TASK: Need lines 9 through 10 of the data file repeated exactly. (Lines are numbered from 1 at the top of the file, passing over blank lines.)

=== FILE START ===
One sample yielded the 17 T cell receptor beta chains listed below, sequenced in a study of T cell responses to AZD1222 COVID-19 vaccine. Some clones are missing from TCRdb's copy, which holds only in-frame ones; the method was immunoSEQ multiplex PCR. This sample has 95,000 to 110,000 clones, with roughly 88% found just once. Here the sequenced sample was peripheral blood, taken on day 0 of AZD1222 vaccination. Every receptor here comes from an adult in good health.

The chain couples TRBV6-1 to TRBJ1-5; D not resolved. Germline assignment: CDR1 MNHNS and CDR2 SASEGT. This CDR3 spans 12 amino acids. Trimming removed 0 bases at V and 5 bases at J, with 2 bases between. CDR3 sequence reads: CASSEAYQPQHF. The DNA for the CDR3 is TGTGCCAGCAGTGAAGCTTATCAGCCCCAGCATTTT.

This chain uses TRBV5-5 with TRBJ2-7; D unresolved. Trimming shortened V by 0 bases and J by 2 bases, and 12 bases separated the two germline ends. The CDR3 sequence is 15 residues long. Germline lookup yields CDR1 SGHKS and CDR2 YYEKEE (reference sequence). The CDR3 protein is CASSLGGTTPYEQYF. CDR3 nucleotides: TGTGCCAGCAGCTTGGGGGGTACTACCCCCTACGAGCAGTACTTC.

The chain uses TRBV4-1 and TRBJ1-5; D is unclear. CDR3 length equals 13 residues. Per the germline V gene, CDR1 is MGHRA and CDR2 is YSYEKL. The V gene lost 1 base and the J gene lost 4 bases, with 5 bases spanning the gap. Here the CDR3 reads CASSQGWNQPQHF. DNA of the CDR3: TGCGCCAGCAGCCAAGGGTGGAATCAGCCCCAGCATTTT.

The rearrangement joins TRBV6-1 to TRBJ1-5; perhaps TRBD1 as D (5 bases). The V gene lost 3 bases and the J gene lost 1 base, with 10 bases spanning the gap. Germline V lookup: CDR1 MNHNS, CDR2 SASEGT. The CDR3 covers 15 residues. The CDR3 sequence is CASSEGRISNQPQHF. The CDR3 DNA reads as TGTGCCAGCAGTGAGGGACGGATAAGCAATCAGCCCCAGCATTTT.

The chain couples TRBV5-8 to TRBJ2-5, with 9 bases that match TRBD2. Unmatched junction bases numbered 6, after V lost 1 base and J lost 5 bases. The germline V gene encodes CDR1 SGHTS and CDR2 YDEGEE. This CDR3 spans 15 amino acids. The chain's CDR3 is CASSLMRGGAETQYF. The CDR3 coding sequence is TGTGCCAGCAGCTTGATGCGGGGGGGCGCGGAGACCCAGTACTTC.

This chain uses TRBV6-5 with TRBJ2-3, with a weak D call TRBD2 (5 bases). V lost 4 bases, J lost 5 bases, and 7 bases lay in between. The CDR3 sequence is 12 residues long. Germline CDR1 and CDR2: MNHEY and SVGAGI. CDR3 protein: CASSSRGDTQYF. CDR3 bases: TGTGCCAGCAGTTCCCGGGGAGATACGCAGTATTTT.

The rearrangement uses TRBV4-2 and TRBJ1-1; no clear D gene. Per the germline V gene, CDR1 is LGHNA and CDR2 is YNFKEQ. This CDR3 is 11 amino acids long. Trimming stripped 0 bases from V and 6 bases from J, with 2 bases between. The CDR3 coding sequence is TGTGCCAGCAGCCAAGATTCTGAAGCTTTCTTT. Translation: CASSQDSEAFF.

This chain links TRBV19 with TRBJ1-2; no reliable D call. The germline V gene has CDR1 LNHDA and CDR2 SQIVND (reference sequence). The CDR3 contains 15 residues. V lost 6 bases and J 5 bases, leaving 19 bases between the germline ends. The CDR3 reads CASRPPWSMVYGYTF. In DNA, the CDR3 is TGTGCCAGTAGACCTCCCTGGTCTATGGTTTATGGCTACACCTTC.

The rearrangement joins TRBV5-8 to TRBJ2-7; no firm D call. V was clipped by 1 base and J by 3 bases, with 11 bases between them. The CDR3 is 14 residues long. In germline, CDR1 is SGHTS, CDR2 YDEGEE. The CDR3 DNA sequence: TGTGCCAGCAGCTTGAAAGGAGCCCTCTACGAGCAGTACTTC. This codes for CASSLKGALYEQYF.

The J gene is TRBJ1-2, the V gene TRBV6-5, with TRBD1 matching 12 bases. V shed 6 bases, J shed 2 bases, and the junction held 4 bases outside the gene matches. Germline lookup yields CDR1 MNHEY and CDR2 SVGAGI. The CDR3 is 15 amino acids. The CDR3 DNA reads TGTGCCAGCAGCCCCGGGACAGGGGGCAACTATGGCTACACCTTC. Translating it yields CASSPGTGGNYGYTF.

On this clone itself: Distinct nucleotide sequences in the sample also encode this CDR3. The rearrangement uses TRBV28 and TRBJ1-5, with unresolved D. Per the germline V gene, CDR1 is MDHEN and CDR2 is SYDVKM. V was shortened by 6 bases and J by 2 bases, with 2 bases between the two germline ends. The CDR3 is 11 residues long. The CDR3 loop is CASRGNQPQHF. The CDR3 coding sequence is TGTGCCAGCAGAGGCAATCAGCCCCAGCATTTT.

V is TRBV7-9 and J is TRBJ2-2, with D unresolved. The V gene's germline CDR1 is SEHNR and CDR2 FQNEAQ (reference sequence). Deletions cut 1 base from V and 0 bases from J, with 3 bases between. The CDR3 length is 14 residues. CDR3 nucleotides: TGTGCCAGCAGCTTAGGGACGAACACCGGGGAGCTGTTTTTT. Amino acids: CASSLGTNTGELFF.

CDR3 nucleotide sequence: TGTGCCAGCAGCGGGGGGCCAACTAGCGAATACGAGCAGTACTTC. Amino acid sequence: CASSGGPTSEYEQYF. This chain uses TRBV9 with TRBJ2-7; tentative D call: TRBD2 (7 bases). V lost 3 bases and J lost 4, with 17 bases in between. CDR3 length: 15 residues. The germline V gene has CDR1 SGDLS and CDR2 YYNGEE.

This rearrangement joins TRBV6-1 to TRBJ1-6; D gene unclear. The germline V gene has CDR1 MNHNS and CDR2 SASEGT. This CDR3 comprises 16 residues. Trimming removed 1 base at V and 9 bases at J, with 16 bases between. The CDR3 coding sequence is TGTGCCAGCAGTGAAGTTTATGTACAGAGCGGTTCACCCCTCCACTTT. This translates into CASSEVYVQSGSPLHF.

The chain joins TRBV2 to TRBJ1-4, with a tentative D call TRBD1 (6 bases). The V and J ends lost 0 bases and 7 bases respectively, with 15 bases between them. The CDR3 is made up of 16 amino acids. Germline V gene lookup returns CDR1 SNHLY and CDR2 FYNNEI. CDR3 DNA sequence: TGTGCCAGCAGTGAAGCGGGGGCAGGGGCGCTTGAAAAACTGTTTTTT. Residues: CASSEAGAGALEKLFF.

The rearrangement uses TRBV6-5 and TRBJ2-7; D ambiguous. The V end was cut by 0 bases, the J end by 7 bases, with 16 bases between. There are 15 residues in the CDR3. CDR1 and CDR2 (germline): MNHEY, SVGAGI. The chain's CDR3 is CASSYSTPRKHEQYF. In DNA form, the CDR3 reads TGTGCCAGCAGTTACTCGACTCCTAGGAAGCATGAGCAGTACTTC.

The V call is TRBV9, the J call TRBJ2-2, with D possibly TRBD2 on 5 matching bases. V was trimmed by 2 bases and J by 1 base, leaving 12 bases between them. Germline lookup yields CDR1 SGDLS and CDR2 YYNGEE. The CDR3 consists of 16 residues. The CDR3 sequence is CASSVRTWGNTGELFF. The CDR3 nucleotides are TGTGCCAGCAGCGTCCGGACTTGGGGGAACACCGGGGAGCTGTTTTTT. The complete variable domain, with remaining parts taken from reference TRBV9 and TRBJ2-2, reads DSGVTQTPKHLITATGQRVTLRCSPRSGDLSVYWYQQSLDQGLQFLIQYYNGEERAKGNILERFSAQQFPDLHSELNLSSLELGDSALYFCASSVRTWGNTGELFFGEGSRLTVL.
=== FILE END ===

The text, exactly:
This chain links TRBV19 with TRBJ1-2; no reliable D call. The germline V gene has CDR1 LNHDA and CDR2 SQIVND (reference sequence). The CDR3 contains 15 residues. V lost 6 bases and J 5 bases, leaving 19 bases between the germline ends. The CDR3 reads CASRPPWSMVYGYTF. In DNA, the CDR3 is TGTGCCAGTAGACCTCCCTGGTCTATGGTTTATGGCTACACCTTC.

The rearrangement joins TRBV5-8 to TRBJ2-7; no firm D call. V was clipped by 1 base and J by 3 bases, with 11 bases between them. The CDR3 is 14 residues long. In germline, CDR1 is SGHTS, CDR2 YDEGEE. The CDR3 DNA sequence: TGTGCCAGCAGCTTGAAAGGAGCCCTCTACGAGCAGTACTTC. This codes for CASSLKGALYEQYF.